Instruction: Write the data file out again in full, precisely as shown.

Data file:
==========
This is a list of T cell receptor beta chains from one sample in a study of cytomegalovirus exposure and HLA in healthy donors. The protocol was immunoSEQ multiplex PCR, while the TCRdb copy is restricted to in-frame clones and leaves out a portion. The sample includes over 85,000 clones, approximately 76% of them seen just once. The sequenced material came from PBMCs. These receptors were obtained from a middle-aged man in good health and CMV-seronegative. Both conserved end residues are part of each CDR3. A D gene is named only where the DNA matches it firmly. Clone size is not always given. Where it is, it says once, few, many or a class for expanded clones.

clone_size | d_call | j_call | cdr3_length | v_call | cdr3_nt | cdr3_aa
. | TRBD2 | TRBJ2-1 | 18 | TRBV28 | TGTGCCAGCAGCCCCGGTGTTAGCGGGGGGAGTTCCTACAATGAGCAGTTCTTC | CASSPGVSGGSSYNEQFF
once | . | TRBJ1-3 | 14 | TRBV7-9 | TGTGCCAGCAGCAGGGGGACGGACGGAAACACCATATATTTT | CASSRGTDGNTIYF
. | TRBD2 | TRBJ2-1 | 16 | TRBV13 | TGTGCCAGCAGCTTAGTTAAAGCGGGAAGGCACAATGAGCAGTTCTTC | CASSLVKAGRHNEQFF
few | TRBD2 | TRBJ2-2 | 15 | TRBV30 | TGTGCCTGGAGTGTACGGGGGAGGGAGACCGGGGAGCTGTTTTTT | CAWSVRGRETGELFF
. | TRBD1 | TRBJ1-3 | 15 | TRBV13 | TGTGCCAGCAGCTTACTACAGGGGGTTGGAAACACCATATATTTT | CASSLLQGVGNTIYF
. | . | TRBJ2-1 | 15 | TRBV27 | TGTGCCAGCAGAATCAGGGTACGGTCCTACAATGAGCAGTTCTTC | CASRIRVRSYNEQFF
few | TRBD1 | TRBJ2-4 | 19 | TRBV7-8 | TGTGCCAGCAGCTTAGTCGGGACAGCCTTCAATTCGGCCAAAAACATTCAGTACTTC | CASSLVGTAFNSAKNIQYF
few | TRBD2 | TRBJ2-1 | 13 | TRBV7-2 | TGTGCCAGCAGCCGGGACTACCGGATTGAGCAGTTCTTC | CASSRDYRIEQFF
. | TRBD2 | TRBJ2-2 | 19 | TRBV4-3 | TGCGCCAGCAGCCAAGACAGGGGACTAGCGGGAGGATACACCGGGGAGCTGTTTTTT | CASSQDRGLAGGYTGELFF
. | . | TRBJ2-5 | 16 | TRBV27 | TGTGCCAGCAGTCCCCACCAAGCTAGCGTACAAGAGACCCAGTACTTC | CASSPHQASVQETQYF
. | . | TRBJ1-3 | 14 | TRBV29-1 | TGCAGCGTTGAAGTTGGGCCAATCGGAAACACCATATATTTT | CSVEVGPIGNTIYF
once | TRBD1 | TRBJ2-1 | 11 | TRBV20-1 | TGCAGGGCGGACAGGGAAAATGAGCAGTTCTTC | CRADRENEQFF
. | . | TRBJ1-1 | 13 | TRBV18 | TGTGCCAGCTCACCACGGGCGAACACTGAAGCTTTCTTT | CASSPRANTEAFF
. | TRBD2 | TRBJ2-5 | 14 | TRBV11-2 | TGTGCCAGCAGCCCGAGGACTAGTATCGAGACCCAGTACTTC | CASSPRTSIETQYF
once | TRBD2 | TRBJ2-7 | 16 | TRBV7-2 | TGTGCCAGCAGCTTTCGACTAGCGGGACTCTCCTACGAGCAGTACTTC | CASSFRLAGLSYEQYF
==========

This is a list of T cell receptor beta chains from one sample in a study of cytomegalovirus exposure and HLA in healthy donors. The protocol was immunoSEQ multiplex PCR, while the TCRdb copy is restricted to in-frame clones and leaves out a portion. The sample includes over 85,000 clones, approximately 76% of them seen just once. The sequenced material came from PBMCs. These receptors were obtained from a middle-aged man in good health and CMV-seronegative. Both conserved end residues are part of each CDR3. A D gene is named only where the DNA matches it firmly. Clone size is not always given. Where it is, it says once, few, many or a class for expanded clones.

clone_size | d_call | j_call | cdr3_length | v_call | cdr3_nt | cdr3_aa
. | TRBD2 | TRBJ2-1 | 18 | TRBV28 | TGTGCCAGCAGCCCCGGTGTTAGCGGGGGGAGTTCCTACAATGAGCAGTTCTTC | CASSPGVSGGSSYNEQFF
once | . | TRBJ1-3 | 14 | TRBV7-9 | TGTGCCAGCAGCAGGGGGACGGACGGAAACACCATATATTTT | CASSRGTDGNTIYF
. | TRBD2 | TRBJ2-1 | 16 | TRBV13 | TGTGCCAGCAGCTTAGTTAAAGCGGGAAGGCACAATGAGCAGTTCTTC | CASSLVKAGRHNEQFF
few | TRBD2 | TRBJ2-2 | 15 | TRBV30 | TGTGCCTGGAGTGTACGGGGGAGGGAGACCGGGGAGCTGTTTTTT | CAWSVRGRETGELFF
. | TRBD1 | TRBJ1-3 | 15 | TRBV13 | TGTGCCAGCAGCTTACTACAGGGGGTTGGAAACACCATATATTTT | CASSLLQGVGNTIYF
. | . | TRBJ2-1 | 15 | TRBV27 | TGTGCCAGCAGAATCAGGGTACGGTCCTACAATGAGCAGTTCTTC | CASRIRVRSYNEQFF
few | TRBD1 | TRBJ2-4 | 19 | TRBV7-8 | TGTGCCAGCAGCTTAGTCGGGACAGCCTTCAATTCGGCCAAAAACATTCAGTACTTC | CASSLVGTAFNSAKNIQYF
few | TRBD2 | TRBJ2-1 | 13 | TRBV7-2 | TGTGCCAGCAGCCGGGACTACCGGATTGAGCAGTTCTTC | CASSRDYRIEQFF
. | TRBD2 | TRBJ2-2 | 19 | TRBV4-3 | TGCGCCAGCAGCCAAGACAGGGGACTAGCGGGAGGATACACCGGGGAGCTGTTTTTT | CASSQDRGLAGGYTGELFF
. | . | TRBJ2-5 | 16 | TRBV27 | TGTGCCAGCAGTCCCCACCAAGCTAGCGTACAAGAGACCCAGTACTTC | CASSPHQASVQETQYF
. | . | TRBJ1-3 | 14 | TRBV29-1 | TGCAGCGTTGAAGTTGGGCCAATCGGAAACACCATATATTTT | CSVEVGPIGNTIYF
once | TRBD1 | TRBJ2-1 | 11 | TRBV20-1 | TGCAGGGCGGACAGGGAAAATGAGCAGTTCTTC | CRADRENEQFF
. | . | TRBJ1-1 | 13 | TRBV18 | TGTGCCAGCTCACCACGGGCGAACACTGAAGCTTTCTTT | CASSPRANTEAFF
. | TRBD2 | TRBJ2-5 | 14 | TRBV11-2 | TGTGCCAGCAGCCCGAGGACTAGTATCGAGACCCAGTACTTC | CASSPRTSIETQYF
once | TRBD2 | TRBJ2-7 | 16 | TRBV7-2 | TGTGCCAGCAGCTTTCGACTAGCGGGACTCTCCTACGAGCAGTACTTC | CASSFRLAGLSYEQYF